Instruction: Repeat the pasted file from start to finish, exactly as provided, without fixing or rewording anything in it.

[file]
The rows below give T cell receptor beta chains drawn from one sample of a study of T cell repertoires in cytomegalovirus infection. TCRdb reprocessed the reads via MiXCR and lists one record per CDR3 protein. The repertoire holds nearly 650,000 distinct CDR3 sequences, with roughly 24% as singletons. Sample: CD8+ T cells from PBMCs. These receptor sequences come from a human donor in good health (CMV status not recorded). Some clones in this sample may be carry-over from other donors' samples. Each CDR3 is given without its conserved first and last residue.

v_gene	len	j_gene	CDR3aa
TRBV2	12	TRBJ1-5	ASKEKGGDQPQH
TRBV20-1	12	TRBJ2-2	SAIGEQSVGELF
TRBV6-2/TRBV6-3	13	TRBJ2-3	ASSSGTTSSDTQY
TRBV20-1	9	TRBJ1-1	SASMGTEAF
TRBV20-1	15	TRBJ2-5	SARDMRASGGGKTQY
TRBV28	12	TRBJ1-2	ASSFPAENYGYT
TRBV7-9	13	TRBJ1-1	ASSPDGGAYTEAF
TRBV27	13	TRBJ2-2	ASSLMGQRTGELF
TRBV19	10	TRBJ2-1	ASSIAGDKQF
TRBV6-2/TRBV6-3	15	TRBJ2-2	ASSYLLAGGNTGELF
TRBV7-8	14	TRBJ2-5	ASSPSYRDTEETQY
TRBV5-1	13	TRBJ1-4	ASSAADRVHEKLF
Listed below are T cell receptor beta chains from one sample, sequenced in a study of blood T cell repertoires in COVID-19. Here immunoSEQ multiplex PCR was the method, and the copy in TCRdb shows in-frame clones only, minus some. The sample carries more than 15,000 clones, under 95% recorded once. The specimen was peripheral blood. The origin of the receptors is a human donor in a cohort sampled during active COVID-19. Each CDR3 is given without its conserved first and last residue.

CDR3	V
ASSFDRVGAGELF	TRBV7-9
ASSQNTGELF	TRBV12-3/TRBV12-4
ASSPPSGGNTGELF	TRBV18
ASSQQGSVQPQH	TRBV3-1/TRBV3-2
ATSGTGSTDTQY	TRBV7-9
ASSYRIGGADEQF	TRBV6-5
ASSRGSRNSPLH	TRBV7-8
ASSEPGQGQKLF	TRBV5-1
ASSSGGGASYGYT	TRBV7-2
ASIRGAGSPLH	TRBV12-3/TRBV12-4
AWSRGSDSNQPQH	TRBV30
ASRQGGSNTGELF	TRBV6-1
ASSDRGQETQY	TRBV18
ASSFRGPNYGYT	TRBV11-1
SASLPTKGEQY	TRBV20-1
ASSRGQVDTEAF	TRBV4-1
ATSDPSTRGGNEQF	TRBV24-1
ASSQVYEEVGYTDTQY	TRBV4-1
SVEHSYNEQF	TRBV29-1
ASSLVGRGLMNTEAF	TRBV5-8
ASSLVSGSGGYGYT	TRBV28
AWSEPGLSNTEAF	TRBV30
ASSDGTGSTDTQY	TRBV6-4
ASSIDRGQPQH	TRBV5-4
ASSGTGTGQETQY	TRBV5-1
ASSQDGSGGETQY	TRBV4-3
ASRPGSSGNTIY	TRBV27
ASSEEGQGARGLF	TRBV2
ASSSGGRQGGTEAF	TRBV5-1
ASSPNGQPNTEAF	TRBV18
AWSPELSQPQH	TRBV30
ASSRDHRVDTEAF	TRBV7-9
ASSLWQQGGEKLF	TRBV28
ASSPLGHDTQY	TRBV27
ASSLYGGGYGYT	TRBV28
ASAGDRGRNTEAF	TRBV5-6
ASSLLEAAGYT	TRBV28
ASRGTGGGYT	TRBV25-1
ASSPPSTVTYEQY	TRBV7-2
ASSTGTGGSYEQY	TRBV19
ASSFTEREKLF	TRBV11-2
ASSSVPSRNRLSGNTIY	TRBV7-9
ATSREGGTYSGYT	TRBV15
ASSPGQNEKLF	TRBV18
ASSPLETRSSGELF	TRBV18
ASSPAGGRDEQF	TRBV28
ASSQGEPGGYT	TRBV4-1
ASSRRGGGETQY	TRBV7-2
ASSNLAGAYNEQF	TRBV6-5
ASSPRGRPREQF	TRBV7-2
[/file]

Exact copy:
The rows below give T cell receptor beta chains drawn from one sample of a study of T cell repertoires in cytomegalovirus infection. TCRdb reprocessed the reads via MiXCR and lists one record per CDR3 protein. The repertoire holds nearly 650,000 distinct CDR3 sequences, with roughly 24% as singletons. Sample: CD8+ T cells from PBMCs. These receptor sequences come from a human donor in good health (CMV status not recorded). Some clones in this sample may be carry-over from other donors' samples. Each CDR3 is given without its conserved first and last residue.

v_gene	len	j_gene	CDR3aa
TRBV2	12	TRBJ1-5	ASKEKGGDQPQH
TRBV20-1	12	TRBJ2-2	SAIGEQSVGELF
TRBV6-2/TRBV6-3	13	TRBJ2-3	ASSSGTTSSDTQY
TRBV20-1	9	TRBJ1-1	SASMGTEAF
TRBV20-1	15	TRBJ2-5	SARDMRASGGGKTQY
TRBV28	12	TRBJ1-2	ASSFPAENYGYT
TRBV7-9	13	TRBJ1-1	ASSPDGGAYTEAF
TRBV27	13	TRBJ2-2	ASSLMGQRTGELF
TRBV19	10	TRBJ2-1	ASSIAGDKQF
TRBV6-2/TRBV6-3	15	TRBJ2-2	ASSYLLAGGNTGELF
TRBV7-8	14	TRBJ2-5	ASSPSYRDTEETQY
TRBV5-1	13	TRBJ1-4	ASSAADRVHEKLF
Listed below are T cell receptor beta chains from one sample, sequenced in a study of blood T cell repertoires in COVID-19. Here immunoSEQ multiplex PCR was the method, and the copy in TCRdb shows in-frame clones only, minus some. The sample carries more than 15,000 clones, under 95% recorded once. The specimen was peripheral blood. The origin of the receptors is a human donor in a cohort sampled during active COVID-19. Each CDR3 is given without its conserved first and last residue.

CDR3	V
ASSFDRVGAGELF	TRBV7-9
ASSQNTGELF	TRBV12-3/TRBV12-4
ASSPPSGGNTGELF	TRBV18
ASSQQGSVQPQH	TRBV3-1/TRBV3-2
ATSGTGSTDTQY	TRBV7-9
ASSYRIGGADEQF	TRBV6-5
ASSRGSRNSPLH	TRBV7-8
ASSEPGQGQKLF	TRBV5-1
ASSSGGGASYGYT	TRBV7-2
ASIRGAGSPLH	TRBV12-3/TRBV12-4
AWSRGSDSNQPQH	TRBV30
ASRQGGSNTGELF	TRBV6-1
ASSDRGQETQY	TRBV18
ASSFRGPNYGYT	TRBV11-1
SASLPTKGEQY	TRBV20-1
ASSRGQVDTEAF	TRBV4-1
ATSDPSTRGGNEQF	TRBV24-1
ASSQVYEEVGYTDTQY	TRBV4-1
SVEHSYNEQF	TRBV29-1
ASSLVGRGLMNTEAF	TRBV5-8
ASSLVSGSGGYGYT	TRBV28
AWSEPGLSNTEAF	TRBV30
ASSDGTGSTDTQY	TRBV6-4
ASSIDRGQPQH	TRBV5-4
ASSGTGTGQETQY	TRBV5-1
ASSQDGSGGETQY	TRBV4-3
ASRPGSSGNTIY	TRBV27
ASSEEGQGARGLF	TRBV2
ASSSGGRQGGTEAF	TRBV5-1
ASSPNGQPNTEAF	TRBV18
AWSPELSQPQH	TRBV30
ASSRDHRVDTEAF	TRBV7-9
ASSLWQQGGEKLF	TRBV28
ASSPLGHDTQY	TRBV27
ASSLYGGGYGYT	TRBV28
ASAGDRGRNTEAF	TRBV5-6
ASSLLEAAGYT	TRBV28
ASRGTGGGYT	TRBV25-1
ASSPPSTVTYEQY	TRBV7-2
ASSTGTGGSYEQY	TRBV19
ASSFTEREKLF	TRBV11-2
ASSSVPSRNRLSGNTIY	TRBV7-9
ATSREGGTYSGYT	TRBV15
ASSPGQNEKLF	TRBV18
ASSPLETRSSGELF	TRBV18
ASSPAGGRDEQF	TRBV28
ASSQGEPGGYT	TRBV4-1
ASSRRGGGETQY	TRBV7-2
ASSNLAGAYNEQF	TRBV6-5
ASSPRGRPREQF	TRBV7-2